This is no fantasy. This is real life, in the heart of New York.

“I’m able to pay my rent, thank God, and go on vacation, at least once a year,” Ms. Ryan said. “There’s a sense of security.”

So what makes this Macy’s store so different? Its employees are represented by a union, which has insisted on stability in scheduling for its members. (Union workers enjoy similar scheduling arrangements at the Bloomingdale’s, H&M and Modell’s Sporting Goods stores in Manhattan.)

Now, I know the term “union” is a dirty word in some circles, even in this city, where labor still has considerable clout and has catapulted many workers into the middle class. But no one can deny that these union workers savor something that is all too rare in the retail industry right now: guaranteed minimum hours — for part-time and full-time employees — and predictable schedules.

This is no accident.

Read the entire article here.

When Tech Makes Work Worse

From yesterday’s NYT “Op-Talk” Blog by Anna North:

When we talk about robots taking people’s jobs, we often mean it almost literally — we envision if not the humanoid androids of science fiction, then at least machines programmed to do tasks once done by humans. But technology may also be altering Americans’ working lives in another way, via the software and hardware that companies use to determine when and how they work.

Read the entire article here.

Editorial: “Why You Hate Work”

From NYT “SundayReview” by TONY SCHWARTZ and CHRISTINE PORAT:

THE way we’re working isn’t working. Even if you’re lucky enough to have a job, you’re probably not very excited to get to the office in the morning, you don’t feel much appreciated while you’re there, you find it difficult to get your most important work accomplished, amid all the distractions, and you don’t believe that what you’re doing makes much of a difference anyway. By the time you get home, you’re pretty much running on empty, and yet still answering emails until you fall asleep.

Increasingly, this experience is common not just to middle managers, but also to top executives.

Our company, The Energy Project, works with organizations and their leaders to improve employee engagement and more sustainable performance. A little over a year ago, Luke Kissam, the chief executive of Albemarle, a multibillion-dollar chemical company, sought out one of us, Tony, as a coach to help him deal with the sense that his life was increasingly overwhelming. “I just felt that no matter what I was doing, I was always getting pulled somewhere else,” he explained. “It seemed like I was always cheating someone — my company, my family, myself. I couldn’t truly focus on anything.”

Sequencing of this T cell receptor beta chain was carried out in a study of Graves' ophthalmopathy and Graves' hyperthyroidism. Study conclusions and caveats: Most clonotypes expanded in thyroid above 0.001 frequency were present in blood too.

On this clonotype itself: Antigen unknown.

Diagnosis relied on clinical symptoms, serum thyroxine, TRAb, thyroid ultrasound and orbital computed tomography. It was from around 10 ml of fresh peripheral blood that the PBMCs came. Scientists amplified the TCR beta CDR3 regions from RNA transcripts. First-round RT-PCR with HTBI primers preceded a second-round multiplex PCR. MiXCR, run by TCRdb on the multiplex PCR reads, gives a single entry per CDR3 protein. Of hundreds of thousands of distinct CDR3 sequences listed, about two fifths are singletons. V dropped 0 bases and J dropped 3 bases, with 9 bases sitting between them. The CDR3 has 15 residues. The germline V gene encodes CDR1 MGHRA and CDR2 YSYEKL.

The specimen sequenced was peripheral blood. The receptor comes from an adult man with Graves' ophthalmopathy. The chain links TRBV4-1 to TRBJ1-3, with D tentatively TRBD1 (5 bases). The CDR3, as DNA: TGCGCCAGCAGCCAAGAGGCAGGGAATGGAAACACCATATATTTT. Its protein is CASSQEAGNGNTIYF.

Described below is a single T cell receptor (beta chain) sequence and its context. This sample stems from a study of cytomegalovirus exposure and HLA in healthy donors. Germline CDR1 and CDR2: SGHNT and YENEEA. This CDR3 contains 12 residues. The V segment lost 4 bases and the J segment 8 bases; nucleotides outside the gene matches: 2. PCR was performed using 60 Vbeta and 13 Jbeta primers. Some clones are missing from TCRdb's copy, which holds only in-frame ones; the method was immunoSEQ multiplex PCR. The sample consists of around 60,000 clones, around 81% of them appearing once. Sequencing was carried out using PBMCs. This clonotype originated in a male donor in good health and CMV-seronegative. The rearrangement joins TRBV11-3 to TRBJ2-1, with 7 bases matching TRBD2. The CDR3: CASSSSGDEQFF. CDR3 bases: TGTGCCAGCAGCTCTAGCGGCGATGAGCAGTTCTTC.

Mr. Kissam is not alone. Srinivasan S. Pillay, a psychiatrist and an assistant clinical professor at Harvard Medical School who studies burnout, recently surveyed a random sample of 72 senior leaders and found that nearly all of them reported at least some signs of burnout and that all of them noted at least one cause of burnout at work.

More broadly, just 30 percent of employees in America feel engaged at work, according to a 2013 report by Gallup. Around the world, across 142 countries, the proportion of employees who feel engaged at work is just 13 percent. For most of us, in short, work is a depleting, dispiriting experience, and in some obvious ways, it’s getting worse.

Read the entire article here.

Tony Schwartz is the chief executive of The Energy Project, a consulting firm. Christine Porath is an associate professor at Georgetown University’s McDonough School of Business and a consultant to The Energy Project.

Outrage Over Wall Street Pay, but Shrugs for Silicon Valley?

From the New York Times Blog “DealBook” by Steven Davidoff:

Big paydays on Wall Street often come under laserlike scrutiny, while Silicon Valley gets a pass on its own compensation excesses. Why the double standard?

Take Eric Schmidt, the former chief executive and current chairman of Google. Google’s compensation committee last month awarded Mr. Schmidt $100 million in restricted stock plus $6 million in cash. The stock vests in four years and comes on the heels of a $100 million award made in 2011.

It’s unclear why Google felt the need to award Mr. Schmidt this amount.

When asked for comment, a representative of Google directed me to the regulatory filing Google made disclosing Mr. Schmidt’s compensation award. The filing states the award was paid “in recognition of his contributions to Google’s performance in fiscal year 2013.” How about that for detail?

Mr. Schmidt already owns shares worth billions of dollars in Google, and has a net worth of more than $8 billion, according to Forbes. So the latest award amount is just a few ducats to him.

As chairman, Mr. Schmidt does make a substantial contribution to Google, including helping the company negotiate a settlement with the European Union in an antitrust case. But his pay is extraordinarily high for a chairman. The typical director at a Standard & Poor’s 500 company was paid $251,000 in 2012, according to Bloomberg News. Mr. Schmidt is above that range by over $100 million.